Love and First Sight
author : josh sundquist
pages :[hardcover] 281
favorite character : will
Love is more than meets the eye.
On his first day at a new school, blind sixteen-year-old Will Porter accidentally groped a girl on the stairs, sat on another student in the cafeteria, and somehow drove a classmate to tears. High school can only go up from here, right?
As Will starts to find his footing, he develops a crush on a sweet but shy girl named Cecily. And despite his fear that having a girlfriend will make him inherently dependent on someone sighted, the two of them grow closer and closer. Then an unprecedented opportunity arises: an experimental surgery that could give Will eyesight for the first time in his life. But learning to see is more difficult than Will ever imagined, and he soon discovers that the sighted world has been keeping secrets. It turns out Cecily doesn’t meet traditional definitions of beauty—in fact, everything he’d heard about her appearance was a lie engineered by their so-called friends to get the two of them together. Does it matter what Cecily looks like? No, not really. But then why does Will feel so betrayed?
This book was extremely cute, and I loved every minute of it!
Love and First Sight is a very fast read. I flew through it in a day, because every time I reached a new chapter I simply had to know what was going to happen next. It isn’t even that this novel is action-packed or filled with plot twists; the characters and what they’re going through was just so interesting, I couldn’t get enough of it.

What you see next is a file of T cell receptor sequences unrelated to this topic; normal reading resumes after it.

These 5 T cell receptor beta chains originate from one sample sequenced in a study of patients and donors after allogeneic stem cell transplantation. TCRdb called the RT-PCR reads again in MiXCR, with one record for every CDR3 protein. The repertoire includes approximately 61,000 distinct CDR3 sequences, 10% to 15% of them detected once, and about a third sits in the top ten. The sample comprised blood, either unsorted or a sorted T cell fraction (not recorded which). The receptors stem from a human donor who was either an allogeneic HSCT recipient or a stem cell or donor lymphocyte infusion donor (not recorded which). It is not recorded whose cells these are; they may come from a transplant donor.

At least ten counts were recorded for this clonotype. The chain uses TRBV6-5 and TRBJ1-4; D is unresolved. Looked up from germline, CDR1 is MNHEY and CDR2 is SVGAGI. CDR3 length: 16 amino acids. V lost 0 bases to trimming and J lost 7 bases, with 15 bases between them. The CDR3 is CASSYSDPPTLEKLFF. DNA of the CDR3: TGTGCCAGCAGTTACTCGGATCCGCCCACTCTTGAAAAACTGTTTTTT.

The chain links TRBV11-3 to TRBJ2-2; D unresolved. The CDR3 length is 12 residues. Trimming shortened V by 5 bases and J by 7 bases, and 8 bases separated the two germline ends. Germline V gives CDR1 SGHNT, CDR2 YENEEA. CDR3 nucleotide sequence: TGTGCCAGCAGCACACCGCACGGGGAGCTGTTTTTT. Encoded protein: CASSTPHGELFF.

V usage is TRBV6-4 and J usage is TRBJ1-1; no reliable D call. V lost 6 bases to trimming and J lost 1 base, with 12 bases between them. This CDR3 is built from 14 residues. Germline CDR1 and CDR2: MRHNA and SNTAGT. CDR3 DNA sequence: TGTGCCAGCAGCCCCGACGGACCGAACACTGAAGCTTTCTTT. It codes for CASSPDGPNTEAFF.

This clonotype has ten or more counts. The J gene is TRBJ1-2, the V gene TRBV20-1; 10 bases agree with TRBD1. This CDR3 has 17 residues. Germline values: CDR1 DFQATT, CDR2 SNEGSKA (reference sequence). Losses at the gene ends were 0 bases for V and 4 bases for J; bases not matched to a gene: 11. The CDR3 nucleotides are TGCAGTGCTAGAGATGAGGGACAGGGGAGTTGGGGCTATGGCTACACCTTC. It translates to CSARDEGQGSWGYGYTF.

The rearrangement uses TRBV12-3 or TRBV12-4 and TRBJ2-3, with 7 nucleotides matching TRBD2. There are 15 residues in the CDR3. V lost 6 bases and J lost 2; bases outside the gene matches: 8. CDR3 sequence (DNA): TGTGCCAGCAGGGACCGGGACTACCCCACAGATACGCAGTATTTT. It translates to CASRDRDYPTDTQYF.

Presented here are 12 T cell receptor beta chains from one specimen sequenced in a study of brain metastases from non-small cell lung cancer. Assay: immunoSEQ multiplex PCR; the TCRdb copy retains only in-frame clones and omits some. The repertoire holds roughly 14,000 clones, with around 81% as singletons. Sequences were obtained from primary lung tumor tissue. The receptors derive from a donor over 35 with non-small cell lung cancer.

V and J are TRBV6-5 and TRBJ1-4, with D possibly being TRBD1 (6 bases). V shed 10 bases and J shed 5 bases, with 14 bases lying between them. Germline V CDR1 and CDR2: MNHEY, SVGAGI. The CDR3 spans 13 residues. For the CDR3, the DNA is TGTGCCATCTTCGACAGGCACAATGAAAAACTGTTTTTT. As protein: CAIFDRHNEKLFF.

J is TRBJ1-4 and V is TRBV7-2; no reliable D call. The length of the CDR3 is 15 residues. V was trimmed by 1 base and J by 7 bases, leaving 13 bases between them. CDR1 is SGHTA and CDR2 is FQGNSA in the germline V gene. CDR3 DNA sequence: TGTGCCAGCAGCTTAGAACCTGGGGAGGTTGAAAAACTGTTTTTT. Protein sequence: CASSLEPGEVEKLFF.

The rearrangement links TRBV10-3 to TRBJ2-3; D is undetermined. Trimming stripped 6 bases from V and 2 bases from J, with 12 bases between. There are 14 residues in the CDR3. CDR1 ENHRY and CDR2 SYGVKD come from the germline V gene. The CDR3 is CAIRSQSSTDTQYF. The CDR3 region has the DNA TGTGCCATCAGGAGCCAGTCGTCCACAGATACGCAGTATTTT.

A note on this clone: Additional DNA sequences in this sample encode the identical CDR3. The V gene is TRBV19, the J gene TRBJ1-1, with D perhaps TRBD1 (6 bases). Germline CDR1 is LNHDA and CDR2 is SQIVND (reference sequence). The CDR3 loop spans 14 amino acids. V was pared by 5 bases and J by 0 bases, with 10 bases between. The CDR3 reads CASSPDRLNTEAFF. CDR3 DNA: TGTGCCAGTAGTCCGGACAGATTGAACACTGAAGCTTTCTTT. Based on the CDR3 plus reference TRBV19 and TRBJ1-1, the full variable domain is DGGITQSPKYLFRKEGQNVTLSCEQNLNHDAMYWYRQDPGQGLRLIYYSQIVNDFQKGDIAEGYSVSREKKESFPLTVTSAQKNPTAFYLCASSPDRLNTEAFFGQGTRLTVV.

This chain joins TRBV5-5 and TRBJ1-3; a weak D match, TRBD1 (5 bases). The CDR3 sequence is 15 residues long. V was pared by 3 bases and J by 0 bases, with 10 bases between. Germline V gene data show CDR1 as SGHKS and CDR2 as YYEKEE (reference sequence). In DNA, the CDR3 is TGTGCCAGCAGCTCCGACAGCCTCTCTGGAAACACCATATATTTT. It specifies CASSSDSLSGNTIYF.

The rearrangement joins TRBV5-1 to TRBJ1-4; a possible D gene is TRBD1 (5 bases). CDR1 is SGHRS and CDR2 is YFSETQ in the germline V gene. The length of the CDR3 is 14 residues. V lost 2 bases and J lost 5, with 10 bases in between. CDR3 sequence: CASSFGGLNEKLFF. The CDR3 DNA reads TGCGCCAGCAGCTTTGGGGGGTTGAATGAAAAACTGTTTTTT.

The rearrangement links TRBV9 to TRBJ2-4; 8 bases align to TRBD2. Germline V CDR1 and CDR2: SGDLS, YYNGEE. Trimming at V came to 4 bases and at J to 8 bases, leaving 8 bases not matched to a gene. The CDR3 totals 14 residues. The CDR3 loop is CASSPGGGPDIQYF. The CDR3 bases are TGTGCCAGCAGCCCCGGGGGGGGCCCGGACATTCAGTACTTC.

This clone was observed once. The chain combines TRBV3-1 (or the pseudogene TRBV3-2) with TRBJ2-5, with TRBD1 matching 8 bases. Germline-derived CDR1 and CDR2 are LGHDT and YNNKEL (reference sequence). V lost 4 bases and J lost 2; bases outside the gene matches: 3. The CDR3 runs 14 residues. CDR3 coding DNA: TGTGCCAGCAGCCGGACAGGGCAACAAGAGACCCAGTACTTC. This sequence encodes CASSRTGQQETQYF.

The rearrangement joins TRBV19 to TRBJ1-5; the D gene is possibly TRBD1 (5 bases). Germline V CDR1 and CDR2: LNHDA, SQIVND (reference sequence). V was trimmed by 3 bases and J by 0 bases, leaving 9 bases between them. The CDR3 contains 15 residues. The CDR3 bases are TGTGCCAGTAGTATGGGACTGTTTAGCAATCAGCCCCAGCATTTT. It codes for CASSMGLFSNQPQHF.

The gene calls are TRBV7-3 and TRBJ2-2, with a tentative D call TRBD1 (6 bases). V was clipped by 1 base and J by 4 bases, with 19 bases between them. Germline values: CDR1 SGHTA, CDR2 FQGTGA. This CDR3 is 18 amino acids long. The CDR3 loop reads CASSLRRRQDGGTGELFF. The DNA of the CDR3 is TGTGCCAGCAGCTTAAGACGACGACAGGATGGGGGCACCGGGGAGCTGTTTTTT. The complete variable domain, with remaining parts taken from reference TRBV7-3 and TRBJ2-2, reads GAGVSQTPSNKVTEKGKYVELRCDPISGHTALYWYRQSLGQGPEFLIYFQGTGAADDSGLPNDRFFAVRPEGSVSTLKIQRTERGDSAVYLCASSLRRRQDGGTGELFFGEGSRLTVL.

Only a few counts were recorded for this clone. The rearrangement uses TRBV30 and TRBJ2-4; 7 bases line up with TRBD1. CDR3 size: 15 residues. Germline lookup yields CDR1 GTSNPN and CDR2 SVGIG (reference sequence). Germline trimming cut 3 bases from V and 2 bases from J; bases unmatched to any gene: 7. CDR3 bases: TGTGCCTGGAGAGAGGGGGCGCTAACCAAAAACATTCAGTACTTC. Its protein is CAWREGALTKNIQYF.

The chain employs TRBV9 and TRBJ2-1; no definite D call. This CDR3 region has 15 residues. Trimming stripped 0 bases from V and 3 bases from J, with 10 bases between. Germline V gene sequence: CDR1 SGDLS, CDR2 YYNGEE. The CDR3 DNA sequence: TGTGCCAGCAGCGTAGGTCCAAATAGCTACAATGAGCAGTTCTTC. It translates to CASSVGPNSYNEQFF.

Will is transitioning at school where he’s the only one without sight. I’ve always had the greatest respect for how the visually impaired navigate a world that isn’t really attuned to their talents. Will can easily memorize routes through school, how many steps and turns it takes to get him from one close to another, but if someone was guiding him for instance they wouldn’t realize he can’t orient himself by visual landmarks.
I loved how not everyone in the book knows how to handle Will, because it isn’t a glossed-over representation of his life. People fail at explaining things to him because they compare one visual to another when he has no reference for either. They don’t understand why he can’t simply imagine colors. But he finds himself a great group of friends who, though they make mistakes, keep pushing toward a better understanding of Will.
The interesting concept here–that an experimental surgery could potential restore someone’s sight–completely captivated me. Will’s thoughts are an emotional turmoil and it’s easy to follow his progression from elation, to uncertainty, and worry. Will’s been blind his entire life, so to think that could all change completely rocks the foundation of his world.
I can’t wait to read more by this author! His writing was very light and fun, a good counterbalance to the heavy topics here. I can’t recommend this book enough.